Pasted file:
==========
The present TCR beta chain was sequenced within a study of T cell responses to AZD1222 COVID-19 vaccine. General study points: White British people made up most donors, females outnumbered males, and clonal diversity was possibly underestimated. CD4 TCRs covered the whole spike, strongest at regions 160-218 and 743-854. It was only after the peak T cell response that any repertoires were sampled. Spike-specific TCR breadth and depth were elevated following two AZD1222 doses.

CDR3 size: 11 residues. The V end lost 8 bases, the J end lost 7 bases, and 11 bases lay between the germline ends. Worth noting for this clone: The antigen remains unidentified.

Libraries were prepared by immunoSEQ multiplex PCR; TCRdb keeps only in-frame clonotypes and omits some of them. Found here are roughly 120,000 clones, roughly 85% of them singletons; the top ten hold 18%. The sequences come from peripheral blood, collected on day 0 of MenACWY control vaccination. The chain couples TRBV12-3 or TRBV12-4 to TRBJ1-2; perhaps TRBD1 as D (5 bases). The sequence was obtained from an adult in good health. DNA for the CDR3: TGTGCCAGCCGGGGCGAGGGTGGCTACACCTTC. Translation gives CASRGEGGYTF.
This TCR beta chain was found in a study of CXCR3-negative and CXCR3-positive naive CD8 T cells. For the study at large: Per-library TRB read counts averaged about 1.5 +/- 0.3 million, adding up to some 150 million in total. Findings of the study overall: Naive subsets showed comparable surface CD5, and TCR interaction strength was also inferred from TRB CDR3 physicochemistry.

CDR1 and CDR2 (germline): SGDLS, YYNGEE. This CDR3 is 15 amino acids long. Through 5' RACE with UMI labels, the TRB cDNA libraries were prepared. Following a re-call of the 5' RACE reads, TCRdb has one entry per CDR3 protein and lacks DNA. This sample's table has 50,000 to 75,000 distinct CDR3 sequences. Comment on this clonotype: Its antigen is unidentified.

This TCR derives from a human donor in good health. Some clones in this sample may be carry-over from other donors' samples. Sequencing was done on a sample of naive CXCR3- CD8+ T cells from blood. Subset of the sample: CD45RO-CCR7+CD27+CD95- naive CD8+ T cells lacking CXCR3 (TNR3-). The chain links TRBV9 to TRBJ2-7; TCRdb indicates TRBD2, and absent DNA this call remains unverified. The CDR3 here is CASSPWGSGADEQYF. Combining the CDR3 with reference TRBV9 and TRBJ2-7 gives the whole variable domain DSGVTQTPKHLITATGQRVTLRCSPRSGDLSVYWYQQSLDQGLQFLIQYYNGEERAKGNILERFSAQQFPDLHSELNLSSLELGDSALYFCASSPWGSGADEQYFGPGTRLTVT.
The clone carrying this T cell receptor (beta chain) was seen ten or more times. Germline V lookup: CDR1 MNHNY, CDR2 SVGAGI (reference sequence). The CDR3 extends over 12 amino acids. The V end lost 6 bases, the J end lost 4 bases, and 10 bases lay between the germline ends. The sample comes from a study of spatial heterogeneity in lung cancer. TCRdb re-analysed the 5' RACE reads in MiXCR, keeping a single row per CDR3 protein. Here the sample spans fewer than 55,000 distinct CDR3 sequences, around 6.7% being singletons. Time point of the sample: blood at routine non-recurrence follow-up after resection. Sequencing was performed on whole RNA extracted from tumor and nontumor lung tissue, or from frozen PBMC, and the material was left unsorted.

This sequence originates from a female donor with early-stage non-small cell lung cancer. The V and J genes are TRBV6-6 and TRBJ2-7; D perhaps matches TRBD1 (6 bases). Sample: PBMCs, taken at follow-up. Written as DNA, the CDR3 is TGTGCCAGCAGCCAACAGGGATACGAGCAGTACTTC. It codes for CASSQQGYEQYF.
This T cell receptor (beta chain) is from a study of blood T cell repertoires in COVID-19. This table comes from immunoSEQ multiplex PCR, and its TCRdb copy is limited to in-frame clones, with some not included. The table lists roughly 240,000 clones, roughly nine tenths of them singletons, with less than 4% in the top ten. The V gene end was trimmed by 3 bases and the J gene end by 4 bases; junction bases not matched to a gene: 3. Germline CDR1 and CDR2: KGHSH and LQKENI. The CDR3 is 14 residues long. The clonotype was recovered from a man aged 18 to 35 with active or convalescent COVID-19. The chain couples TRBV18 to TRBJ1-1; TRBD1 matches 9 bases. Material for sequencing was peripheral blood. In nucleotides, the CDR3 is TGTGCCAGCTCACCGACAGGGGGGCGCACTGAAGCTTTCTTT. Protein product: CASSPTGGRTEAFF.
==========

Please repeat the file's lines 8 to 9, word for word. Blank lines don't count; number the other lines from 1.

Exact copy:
This sequence originates from a female donor with early-stage non-small cell lung cancer. The V and J genes are TRBV6-6 and TRBJ2-7; D perhaps matches TRBD1 (6 bases). Sample: PBMCs, taken at follow-up. Written as DNA, the CDR3 is TGTGCCAGCAGCCAACAGGGATACGAGCAGTACTTC. It codes for CASSQQGYEQYF.
This T cell receptor (beta chain) is from a study of blood T cell repertoires in COVID-19. This table comes from immunoSEQ multiplex PCR, and its TCRdb copy is limited to in-frame clones, with some not included. The table lists roughly 240,000 clones, roughly nine tenths of them singletons, with less than 4% in the top ten. The V gene end was trimmed by 3 bases and the J gene end by 4 bases; junction bases not matched to a gene: 3. Germline CDR1 and CDR2: KGHSH and LQKENI. The CDR3 is 14 residues long. The clonotype was recovered from a man aged 18 to 35 with active or convalescent COVID-19. The chain couples TRBV18 to TRBJ1-1; TRBD1 matches 9 bases. Material for sequencing was peripheral blood. In nucleotides, the CDR3 is TGTGCCAGCTCACCGACAGGGGGGCGCACTGAAGCTTTCTTT. Protein product: CASSPTGGRTEAFF.